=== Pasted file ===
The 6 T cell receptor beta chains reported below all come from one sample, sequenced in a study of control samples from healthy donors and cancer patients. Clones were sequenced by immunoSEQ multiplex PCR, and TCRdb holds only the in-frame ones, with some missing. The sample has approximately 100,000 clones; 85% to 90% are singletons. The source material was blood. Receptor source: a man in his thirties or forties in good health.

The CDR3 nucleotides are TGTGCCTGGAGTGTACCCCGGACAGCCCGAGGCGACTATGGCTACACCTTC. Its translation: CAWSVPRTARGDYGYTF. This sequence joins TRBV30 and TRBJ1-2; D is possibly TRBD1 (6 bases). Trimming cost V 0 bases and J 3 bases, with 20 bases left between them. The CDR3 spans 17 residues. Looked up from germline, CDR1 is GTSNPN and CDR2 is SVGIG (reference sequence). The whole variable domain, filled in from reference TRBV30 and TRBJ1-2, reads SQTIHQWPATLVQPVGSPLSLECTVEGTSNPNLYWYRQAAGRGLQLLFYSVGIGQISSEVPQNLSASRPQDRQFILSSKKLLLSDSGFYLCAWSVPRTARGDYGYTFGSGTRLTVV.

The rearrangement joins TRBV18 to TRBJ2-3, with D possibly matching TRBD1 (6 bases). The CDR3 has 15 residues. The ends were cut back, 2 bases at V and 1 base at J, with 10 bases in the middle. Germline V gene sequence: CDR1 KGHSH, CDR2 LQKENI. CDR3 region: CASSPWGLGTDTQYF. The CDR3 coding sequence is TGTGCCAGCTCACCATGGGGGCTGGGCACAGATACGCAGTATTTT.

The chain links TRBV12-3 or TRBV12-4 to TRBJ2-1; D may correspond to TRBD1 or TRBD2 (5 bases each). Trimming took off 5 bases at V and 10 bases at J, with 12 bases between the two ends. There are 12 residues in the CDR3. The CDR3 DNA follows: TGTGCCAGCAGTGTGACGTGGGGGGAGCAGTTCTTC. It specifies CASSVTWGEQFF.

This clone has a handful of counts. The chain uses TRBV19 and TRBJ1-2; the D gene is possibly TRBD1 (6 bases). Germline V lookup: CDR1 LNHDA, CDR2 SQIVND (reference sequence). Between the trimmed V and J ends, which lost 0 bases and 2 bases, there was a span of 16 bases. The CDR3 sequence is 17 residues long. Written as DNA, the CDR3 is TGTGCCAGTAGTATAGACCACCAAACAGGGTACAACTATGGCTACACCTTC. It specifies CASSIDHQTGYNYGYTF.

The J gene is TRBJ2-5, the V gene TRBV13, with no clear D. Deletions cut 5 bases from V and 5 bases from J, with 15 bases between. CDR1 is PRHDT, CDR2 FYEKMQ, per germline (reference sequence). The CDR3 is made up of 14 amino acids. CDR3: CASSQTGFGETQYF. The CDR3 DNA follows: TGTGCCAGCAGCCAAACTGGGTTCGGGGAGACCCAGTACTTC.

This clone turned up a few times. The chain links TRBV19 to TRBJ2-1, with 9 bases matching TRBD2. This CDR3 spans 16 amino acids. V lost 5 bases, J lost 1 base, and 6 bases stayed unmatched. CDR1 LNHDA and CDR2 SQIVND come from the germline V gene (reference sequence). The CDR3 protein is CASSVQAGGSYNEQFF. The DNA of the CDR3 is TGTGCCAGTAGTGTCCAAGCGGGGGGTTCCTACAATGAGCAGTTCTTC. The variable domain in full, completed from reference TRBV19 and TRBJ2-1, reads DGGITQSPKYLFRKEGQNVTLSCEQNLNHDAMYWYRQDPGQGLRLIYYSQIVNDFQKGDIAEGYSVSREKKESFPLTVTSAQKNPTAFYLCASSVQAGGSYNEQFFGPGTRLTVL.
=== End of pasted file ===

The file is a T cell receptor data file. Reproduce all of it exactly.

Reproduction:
The 6 T cell receptor beta chains reported below all come from one sample, sequenced in a study of control samples from healthy donors and cancer patients. Clones were sequenced by immunoSEQ multiplex PCR, and TCRdb holds only the in-frame ones, with some missing. The sample has approximately 100,000 clones; 85% to 90% are singletons. The source material was blood. Receptor source: a man in his thirties or forties in good health.

The CDR3 nucleotides are TGTGCCTGGAGTGTACCCCGGACAGCCCGAGGCGACTATGGCTACACCTTC. Its translation: CAWSVPRTARGDYGYTF. This sequence joins TRBV30 and TRBJ1-2; D is possibly TRBD1 (6 bases). Trimming cost V 0 bases and J 3 bases, with 20 bases left between them. The CDR3 spans 17 residues. Looked up from germline, CDR1 is GTSNPN and CDR2 is SVGIG (reference sequence). The whole variable domain, filled in from reference TRBV30 and TRBJ1-2, reads SQTIHQWPATLVQPVGSPLSLECTVEGTSNPNLYWYRQAAGRGLQLLFYSVGIGQISSEVPQNLSASRPQDRQFILSSKKLLLSDSGFYLCAWSVPRTARGDYGYTFGSGTRLTVV.

The rearrangement joins TRBV18 to TRBJ2-3, with D possibly matching TRBD1 (6 bases). The CDR3 has 15 residues. The ends were cut back, 2 bases at V and 1 base at J, with 10 bases in the middle. Germline V gene sequence: CDR1 KGHSH, CDR2 LQKENI. CDR3 region: CASSPWGLGTDTQYF. The CDR3 coding sequence is TGTGCCAGCTCACCATGGGGGCTGGGCACAGATACGCAGTATTTT.

The chain links TRBV12-3 or TRBV12-4 to TRBJ2-1; D may correspond to TRBD1 or TRBD2 (5 bases each). Trimming took off 5 bases at V and 10 bases at J, with 12 bases between the two ends. There are 12 residues in the CDR3. The CDR3 DNA follows: TGTGCCAGCAGTGTGACGTGGGGGGAGCAGTTCTTC. It specifies CASSVTWGEQFF.

This clone has a handful of counts. The chain uses TRBV19 and TRBJ1-2; the D gene is possibly TRBD1 (6 bases). Germline V lookup: CDR1 LNHDA, CDR2 SQIVND (reference sequence). Between the trimmed V and J ends, which lost 0 bases and 2 bases, there was a span of 16 bases. The CDR3 sequence is 17 residues long. Written as DNA, the CDR3 is TGTGCCAGTAGTATAGACCACCAAACAGGGTACAACTATGGCTACACCTTC. It specifies CASSIDHQTGYNYGYTF.

The J gene is TRBJ2-5, the V gene TRBV13, with no clear D. Deletions cut 5 bases from V and 5 bases from J, with 15 bases between. CDR1 is PRHDT, CDR2 FYEKMQ, per germline (reference sequence). The CDR3 is made up of 14 amino acids. CDR3: CASSQTGFGETQYF. The CDR3 DNA follows: TGTGCCAGCAGCCAAACTGGGTTCGGGGAGACCCAGTACTTC.

This clone turned up a few times. The chain links TRBV19 to TRBJ2-1, with 9 bases matching TRBD2. This CDR3 spans 16 amino acids. V lost 5 bases, J lost 1 base, and 6 bases stayed unmatched. CDR1 LNHDA and CDR2 SQIVND come from the germline V gene (reference sequence). The CDR3 protein is CASSVQAGGSYNEQFF. The DNA of the CDR3 is TGTGCCAGTAGTGTCCAAGCGGGGGGTTCCTACAATGAGCAGTTCTTC. The variable domain in full, completed from reference TRBV19 and TRBJ2-1, reads DGGITQSPKYLFRKEGQNVTLSCEQNLNHDAMYWYRQDPGQGLRLIYYSQIVNDFQKGDIAEGYSVSREKKESFPLTVTSAQKNPTAFYLCASSVQAGGSYNEQFFGPGTRLTVL.